Tonisity holds a series of webinars

Series offers insights on challenges facing piglets in first week of life

Animal health and nutrition company, Tonisity held a series of webinars explaining challenges faced by young piglets in the first week of life. The webinars which were presented by Mathieu Cortyl, managing director for Tonisity Europe and Asia Pacific, gave several insights into challenges facing piglet pre-weaning.

It is commonly known that piglets are born with an immature intestine and the trend for increased litter size results in reduced weight at birth, increased pre-weaning mortality, reduced lifetime performance and a longer time to reach target weight. All this impacts on producers’ economic performance. Mr. Cortyl explained how thanks to genetic improvements, “on average, sows give birth to an extra 0.2 to 0.3 piglet per litter every year”. He expanded on the effects of the increased litter sizes to highlight studies focusing on consequences of increased litter sizes. 

For instance, longer farrowing can lead to increased risk of asphyxiation. The birthweight of pigs is a key area the company have explored and revealed some interesting findings. The average birthweight of piglets is reduced in large litters. For each piglet born, bodyweight is reduced by 40g per pig on average. The number of smaller piglets is also increased. Lower birthweight pigs are shown to have lesser developed intestines, which has an impact on their feed efficiency, leading to reduced performance.

Cortyl described how pre-weaning mortality is a major problem for producers. “80% of pre-weaning mortality happens in the first week of a pig’s life, 40% of that is in the first 24 hours of life and the next 40% happens between days two to seven.” Interestingly, Cortyl explained that it is not just light birthweight pigs that are lost pre-weaning. “90% of pigs born weigh more than 1kg at birth. Therefore, most piglets lost pre-weaning weigh more than 1kg at birth. It is a common misconception that it is just the lighter pigs that fail to make it to weaning. 60-80% of piglets who die before weaning are considered good piglets at birth.”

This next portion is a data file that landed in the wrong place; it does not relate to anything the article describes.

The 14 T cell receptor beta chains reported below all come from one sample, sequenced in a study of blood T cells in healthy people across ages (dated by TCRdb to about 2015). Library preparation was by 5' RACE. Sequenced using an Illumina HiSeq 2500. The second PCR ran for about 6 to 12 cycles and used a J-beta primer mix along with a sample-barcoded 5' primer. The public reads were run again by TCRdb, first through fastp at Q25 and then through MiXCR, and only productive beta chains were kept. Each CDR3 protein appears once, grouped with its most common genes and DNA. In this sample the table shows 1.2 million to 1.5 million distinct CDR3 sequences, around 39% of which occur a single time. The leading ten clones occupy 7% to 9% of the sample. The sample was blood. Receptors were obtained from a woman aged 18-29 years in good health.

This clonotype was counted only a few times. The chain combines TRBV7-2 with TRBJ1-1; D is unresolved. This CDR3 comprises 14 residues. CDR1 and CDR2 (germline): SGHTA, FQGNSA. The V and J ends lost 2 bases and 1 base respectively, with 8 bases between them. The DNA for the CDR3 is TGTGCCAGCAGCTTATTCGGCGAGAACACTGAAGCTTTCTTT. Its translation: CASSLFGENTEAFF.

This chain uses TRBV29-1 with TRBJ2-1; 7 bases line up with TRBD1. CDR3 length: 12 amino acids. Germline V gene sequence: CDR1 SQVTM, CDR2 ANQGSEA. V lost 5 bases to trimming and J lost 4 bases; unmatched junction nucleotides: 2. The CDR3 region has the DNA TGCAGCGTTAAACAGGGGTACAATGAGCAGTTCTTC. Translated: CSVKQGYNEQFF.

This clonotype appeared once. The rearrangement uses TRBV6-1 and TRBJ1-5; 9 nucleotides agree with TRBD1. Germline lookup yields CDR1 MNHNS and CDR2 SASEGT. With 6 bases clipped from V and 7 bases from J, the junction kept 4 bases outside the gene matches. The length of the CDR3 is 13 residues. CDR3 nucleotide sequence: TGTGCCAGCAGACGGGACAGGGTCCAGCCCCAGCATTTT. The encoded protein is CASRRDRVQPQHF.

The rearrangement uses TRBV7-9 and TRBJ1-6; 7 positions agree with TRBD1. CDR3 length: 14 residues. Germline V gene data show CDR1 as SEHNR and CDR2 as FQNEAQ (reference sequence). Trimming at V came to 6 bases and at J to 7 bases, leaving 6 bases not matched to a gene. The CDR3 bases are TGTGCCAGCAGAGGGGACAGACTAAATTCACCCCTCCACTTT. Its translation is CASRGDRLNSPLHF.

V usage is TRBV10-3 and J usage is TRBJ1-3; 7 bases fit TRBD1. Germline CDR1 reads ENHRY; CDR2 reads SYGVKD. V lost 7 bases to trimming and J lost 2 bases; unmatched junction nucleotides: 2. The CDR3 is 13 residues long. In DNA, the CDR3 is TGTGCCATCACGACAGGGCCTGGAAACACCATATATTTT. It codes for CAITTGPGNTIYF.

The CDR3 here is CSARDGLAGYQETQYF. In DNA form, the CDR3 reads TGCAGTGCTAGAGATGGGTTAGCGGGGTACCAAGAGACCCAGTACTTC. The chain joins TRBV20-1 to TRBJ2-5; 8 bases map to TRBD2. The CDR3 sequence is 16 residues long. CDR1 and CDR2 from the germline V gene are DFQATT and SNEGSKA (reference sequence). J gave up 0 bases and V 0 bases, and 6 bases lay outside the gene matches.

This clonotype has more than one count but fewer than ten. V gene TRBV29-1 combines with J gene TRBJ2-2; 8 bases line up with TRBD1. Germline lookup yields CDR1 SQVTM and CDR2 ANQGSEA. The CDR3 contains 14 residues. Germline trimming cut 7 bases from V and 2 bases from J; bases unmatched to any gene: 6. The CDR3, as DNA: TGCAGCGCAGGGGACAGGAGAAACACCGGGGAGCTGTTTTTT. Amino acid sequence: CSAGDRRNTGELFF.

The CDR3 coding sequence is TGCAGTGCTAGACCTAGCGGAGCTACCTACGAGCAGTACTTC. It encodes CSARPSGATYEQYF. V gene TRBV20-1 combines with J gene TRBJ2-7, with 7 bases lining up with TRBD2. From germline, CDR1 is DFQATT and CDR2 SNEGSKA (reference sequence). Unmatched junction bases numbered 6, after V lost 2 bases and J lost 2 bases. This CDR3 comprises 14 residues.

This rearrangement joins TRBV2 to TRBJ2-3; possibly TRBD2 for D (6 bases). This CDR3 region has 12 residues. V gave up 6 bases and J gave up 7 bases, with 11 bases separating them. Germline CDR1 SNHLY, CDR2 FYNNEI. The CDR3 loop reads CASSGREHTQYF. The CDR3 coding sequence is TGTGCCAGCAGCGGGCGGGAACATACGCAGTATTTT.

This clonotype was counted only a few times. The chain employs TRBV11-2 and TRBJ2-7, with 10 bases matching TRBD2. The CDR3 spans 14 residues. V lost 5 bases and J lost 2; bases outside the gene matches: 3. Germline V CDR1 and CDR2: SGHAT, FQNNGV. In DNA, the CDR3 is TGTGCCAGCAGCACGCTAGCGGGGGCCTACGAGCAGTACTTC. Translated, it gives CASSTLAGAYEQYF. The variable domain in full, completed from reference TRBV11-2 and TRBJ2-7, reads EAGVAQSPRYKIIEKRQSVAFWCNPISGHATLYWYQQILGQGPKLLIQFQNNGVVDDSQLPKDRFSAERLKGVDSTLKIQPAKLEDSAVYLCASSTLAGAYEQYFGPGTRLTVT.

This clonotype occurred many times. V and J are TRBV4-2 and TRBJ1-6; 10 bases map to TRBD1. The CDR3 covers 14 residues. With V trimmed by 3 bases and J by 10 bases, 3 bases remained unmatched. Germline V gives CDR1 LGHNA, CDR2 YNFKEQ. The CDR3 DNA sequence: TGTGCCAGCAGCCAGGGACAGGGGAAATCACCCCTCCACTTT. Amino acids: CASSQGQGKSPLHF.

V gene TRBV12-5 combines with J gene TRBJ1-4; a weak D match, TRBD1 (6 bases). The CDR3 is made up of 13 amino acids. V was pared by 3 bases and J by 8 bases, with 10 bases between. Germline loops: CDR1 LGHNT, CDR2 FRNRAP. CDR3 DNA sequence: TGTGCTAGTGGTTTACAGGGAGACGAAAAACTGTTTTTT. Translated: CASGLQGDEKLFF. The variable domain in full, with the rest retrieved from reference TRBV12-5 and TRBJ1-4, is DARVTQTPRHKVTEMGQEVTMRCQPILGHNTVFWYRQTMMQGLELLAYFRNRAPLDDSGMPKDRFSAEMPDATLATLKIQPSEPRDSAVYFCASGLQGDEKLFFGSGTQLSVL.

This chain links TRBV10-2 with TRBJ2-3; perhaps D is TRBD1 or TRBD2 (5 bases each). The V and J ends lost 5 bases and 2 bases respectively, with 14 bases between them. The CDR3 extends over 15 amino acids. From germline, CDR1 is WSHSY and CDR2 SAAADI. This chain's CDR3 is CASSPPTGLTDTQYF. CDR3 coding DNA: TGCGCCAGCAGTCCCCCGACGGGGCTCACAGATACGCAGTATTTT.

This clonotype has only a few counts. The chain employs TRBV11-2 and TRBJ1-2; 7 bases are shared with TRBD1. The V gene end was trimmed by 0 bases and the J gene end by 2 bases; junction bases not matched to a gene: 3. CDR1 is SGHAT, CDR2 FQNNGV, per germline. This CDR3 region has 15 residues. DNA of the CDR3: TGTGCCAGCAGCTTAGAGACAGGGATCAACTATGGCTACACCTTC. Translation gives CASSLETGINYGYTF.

The second webinar also highlighted solutions for early intervention in the first week of a piglet’s life. Producers and veterinarians face many challenges in pig production. But it all starts with the birth of the piglet. “We must ask ourselves is there anything we can do to change or improve that first week, that will improve the pig’s survival and improve our production outcomes,” Cortyl states.

Piglets are born with an underdeveloped small intestine. The number of intestinal cells have the potential to double in the first three days, and at three weeks there is potential for two to three times more length and surface area. The small intestine is lined with villi which greatly increase the surface area. On these villi are enterocytes, which cover about 80% of the cells which are on the surface of the villi. The function of these enterocytes is to absorb nutrients into the bloodstream. 

By focussing on micro-enteral nutrition, the delivery of small amounts of water, electrolytes, and readily absorbed nutrients directly to the gastro-intestinal tract, you can directly feed the enterocytes. If you feed the intestinal cells, the integrity of the intestinal barrier is also maintained which is key to maintaining gut health. This has many benefits for young piglets including supporting gut development in early life, resulting in better absorption of nutrients from sows’ milk. This helps reduce the risk of diarrhea, decreases pre-weaning mortality and lays the foundation for increased weights up to the finisher stage.

Tonisity offered their solution for early intervention, Tonisity Px (Px), the first isotonic protein drink for pigs which can be given to pigs from day two to eight and at weaning. Px directly feeds the enterocytes and has been proven in 139 trials in 31 countries on 168,553 pigs. Mr. Cortyl also introduced Tonisity PxW WeanBetter, a new concentrated, water-soluble solution to increase water intake and support the gut after weaning. Initial trials show an increase of water intake by three times that of the control, leading to a 68% reduction in fall behinds after three weeks post arrival. 

To view the webinar recordings, visit https://tonisity.com/blog/.